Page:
Juliet first came upon the Blackshirts book when she was studying for her MA at the University of Chichester. At the time she was busy with her dissertation but the idea came back to her around the publication of her first novel, Before the Fall. “Publishers would ask if there was an idea for a second novel. I remembered that book and thought the seaside setting was so immediately vibrant. I didn’t really know where the novel would take off or end up but I knew I wanted to open it at one of those seaside camps.”
At its heart the novel is a love story – with Hazel’s fledgling relationship with Tom thwarted by circumstances that take years to unravel. But the story actually started with middle-aged Bea, says Juliet.
“It was partly inspired by these photos. I wanted to ask why supposedly decent people were drawn to these movements.”
The theme of motherhood is writ large, with Hazel’s liberal, laissez-faire mother Francine representing the opposite of fascist values. Bea, says Juliet, is “stiflingly devoted” to her son. “I made things a little bit complicated for the reader because Bea, who is a fascist, is quite likeable in some ways and Francine, who is a rotten mother, is great fun. I wanted to explore the grey areas that make up real life.”
Bea is also a former suffragette – representing a real political pathway taken by campaigners such as Mary Richardson, who slashed the Rokeby Venus in protest at female disenfranchisement. “That really surprised me,” says Juliet, “because for me a suffragette was a liberal hero.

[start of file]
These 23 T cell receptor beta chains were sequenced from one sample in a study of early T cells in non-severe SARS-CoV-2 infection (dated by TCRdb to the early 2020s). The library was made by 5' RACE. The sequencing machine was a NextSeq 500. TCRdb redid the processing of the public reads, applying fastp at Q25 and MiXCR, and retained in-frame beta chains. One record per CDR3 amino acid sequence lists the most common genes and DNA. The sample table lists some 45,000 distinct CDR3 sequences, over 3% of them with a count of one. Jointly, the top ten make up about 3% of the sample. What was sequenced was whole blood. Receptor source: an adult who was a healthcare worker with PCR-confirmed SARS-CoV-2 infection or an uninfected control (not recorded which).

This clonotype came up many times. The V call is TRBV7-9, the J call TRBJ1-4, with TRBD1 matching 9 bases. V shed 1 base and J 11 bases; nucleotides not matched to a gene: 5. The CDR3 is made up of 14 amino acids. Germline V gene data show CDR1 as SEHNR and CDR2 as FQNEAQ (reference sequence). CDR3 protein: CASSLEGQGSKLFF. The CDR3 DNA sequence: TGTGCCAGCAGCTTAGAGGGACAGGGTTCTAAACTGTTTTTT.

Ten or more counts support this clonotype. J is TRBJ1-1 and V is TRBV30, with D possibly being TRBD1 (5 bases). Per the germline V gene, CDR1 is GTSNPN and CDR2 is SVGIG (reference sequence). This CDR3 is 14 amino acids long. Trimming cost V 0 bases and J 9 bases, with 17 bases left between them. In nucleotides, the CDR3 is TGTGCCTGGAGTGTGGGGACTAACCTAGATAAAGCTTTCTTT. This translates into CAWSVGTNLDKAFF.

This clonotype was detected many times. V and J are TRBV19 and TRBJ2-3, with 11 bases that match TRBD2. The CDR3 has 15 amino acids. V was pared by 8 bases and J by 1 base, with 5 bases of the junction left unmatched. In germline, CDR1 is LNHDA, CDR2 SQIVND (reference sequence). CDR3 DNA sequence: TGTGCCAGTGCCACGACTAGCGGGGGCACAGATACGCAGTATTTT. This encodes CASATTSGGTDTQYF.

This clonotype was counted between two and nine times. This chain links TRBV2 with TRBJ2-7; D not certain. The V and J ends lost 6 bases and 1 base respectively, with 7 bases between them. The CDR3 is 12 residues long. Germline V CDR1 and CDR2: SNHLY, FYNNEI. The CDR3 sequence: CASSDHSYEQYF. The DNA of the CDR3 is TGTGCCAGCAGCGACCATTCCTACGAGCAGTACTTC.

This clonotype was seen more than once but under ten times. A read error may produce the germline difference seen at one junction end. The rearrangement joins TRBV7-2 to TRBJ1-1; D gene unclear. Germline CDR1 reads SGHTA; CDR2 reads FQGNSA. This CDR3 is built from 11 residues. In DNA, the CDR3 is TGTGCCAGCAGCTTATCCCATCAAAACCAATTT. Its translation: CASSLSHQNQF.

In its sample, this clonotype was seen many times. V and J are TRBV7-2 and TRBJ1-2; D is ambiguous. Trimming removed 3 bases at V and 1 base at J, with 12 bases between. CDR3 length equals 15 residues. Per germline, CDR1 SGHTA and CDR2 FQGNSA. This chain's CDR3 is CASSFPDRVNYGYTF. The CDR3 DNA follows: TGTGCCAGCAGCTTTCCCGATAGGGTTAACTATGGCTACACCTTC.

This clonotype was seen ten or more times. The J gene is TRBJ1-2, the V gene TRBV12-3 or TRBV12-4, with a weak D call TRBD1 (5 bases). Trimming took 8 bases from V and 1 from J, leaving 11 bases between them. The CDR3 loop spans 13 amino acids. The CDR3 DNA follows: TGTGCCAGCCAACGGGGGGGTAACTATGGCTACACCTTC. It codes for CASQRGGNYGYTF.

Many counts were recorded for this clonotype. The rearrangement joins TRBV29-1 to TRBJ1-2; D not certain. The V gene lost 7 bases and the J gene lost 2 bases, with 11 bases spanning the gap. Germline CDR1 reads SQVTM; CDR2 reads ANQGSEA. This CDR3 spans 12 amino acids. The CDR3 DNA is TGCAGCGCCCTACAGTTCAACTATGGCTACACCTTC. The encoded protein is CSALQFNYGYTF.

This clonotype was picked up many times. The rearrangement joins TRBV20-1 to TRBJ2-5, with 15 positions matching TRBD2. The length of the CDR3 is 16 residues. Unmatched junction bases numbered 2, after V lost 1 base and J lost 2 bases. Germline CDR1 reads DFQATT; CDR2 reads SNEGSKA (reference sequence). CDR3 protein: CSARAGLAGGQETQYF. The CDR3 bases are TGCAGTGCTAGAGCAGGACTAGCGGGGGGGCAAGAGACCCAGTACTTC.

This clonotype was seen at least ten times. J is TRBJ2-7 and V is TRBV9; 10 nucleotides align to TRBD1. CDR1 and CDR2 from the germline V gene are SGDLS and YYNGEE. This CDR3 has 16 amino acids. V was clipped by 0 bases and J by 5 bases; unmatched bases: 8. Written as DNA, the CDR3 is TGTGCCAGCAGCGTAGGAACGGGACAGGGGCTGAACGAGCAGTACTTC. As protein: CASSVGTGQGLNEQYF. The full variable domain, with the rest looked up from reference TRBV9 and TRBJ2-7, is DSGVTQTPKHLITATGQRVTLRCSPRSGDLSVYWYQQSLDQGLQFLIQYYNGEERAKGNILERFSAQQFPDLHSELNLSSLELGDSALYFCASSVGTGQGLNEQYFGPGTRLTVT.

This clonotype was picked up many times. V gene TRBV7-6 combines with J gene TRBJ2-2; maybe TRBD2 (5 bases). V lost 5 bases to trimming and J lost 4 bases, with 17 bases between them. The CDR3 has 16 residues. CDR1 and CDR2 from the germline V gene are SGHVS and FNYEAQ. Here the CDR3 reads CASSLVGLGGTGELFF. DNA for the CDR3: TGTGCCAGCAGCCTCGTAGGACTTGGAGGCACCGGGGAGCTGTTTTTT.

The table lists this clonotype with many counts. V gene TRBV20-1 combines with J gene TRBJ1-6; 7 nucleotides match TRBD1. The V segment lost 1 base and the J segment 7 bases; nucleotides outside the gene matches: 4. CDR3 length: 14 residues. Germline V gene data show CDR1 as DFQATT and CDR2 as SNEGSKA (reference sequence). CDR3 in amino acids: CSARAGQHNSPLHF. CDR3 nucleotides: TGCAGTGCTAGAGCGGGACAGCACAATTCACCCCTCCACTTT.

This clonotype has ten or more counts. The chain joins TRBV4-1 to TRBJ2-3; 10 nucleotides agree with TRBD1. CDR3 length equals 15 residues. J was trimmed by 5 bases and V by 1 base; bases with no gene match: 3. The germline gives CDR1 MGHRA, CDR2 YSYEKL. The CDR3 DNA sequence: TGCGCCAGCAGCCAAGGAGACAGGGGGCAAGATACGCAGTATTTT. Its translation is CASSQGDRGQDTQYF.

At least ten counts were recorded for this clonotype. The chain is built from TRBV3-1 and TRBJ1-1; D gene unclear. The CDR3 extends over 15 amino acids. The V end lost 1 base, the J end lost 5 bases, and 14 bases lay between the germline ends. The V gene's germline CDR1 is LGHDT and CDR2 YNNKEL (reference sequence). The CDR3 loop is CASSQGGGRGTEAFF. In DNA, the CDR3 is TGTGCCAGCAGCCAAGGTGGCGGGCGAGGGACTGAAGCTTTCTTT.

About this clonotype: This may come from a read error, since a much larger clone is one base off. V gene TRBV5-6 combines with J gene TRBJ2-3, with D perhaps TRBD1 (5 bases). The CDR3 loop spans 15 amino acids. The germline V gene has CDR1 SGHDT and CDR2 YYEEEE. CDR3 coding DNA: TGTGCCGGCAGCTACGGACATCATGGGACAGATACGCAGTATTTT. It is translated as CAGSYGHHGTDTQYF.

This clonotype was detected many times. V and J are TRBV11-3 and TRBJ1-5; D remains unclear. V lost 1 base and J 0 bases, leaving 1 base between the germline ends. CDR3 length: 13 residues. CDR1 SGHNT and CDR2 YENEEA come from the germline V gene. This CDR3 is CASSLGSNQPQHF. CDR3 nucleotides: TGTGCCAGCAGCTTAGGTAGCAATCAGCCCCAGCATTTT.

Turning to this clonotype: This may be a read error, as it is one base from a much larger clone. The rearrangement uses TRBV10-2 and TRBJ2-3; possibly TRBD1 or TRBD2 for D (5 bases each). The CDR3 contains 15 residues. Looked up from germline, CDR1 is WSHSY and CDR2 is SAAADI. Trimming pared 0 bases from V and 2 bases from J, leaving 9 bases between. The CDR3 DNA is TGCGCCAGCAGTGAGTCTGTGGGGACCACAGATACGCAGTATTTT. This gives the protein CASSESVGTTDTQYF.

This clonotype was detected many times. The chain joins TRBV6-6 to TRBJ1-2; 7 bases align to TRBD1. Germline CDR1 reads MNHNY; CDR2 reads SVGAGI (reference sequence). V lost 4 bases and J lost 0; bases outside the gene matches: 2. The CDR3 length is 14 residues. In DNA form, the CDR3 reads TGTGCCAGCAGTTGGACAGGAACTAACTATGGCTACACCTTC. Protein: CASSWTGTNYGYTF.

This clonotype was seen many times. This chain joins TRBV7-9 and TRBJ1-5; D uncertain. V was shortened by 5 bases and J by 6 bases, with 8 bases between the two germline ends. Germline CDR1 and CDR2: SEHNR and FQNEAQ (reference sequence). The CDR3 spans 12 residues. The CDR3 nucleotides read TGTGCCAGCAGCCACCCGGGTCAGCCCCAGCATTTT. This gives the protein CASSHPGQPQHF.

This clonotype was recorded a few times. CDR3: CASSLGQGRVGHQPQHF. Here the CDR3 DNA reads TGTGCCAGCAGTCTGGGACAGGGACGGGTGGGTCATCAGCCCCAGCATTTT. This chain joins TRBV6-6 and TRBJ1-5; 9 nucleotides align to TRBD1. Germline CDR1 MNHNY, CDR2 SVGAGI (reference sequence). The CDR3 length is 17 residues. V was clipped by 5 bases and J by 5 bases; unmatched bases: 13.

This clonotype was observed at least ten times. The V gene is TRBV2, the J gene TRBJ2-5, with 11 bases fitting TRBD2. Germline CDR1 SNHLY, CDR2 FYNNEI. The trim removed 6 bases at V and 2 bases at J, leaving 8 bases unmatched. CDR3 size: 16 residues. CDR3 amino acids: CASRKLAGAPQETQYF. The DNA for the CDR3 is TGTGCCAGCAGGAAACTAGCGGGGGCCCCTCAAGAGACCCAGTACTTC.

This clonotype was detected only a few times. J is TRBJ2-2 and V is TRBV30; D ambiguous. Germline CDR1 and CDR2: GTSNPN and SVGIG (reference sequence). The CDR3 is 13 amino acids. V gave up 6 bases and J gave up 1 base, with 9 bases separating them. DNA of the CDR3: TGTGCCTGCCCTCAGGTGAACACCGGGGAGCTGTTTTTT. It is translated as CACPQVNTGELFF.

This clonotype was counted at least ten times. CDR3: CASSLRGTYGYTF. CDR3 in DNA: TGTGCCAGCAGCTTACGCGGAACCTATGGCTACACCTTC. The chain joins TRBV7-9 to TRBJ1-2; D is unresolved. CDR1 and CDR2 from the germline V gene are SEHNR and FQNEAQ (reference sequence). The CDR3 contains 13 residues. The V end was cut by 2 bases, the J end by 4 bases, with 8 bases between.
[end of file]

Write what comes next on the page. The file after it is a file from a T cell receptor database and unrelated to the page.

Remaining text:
“Mosley was unusual in that he did court women, offering equal pay for equal work which was quite progressive.”
Hazel and Tom find themselves at opposite ends of the political spectrum, with Tom fighting with the International Brigade in the Spanish Civil War and Hazel turning out in the streets for Mosley. But it’s hard to totally condemn Hazel, who finds herself in a vulnerable position and throws in her lot with Lucia, a glamorous fascist fanatic. “Often extremist movements will exploit some vulnerability, whether that is economic or personal, or both,” says Juliet. “That’s very much what happens with Hazel. Lucia is very charismatic and her passion for fascism really draws Hazel in. When Lucia offers friendship and a haven, Hazel accepts it. Hazel is aware that she is having to be quite cynical and go along with Lucia to get what she needs.”
The concept for the central love story came when Juliet visited the site of the real 1935 camp in Aldwick. “I passed the Aldwick Bay Estate, which is a private estate with the most fabulous big detached houses, all in different styles. They were built in the late 1920s, early 1930s: all architect-designed, latest mod-cons, central heating and hot water on tap. I wondered what the residents would have made of this fascist camp at the back of their estate.”
For modern readers the idea of fascists on our doorstep is supremely uncomfortable. In the 1930s black and white thinking prevailed. From our own vantage point it is brave and important to explore the grey areas.
The Faithful is out now in hardback at £12.99, published by Pan Macmillan.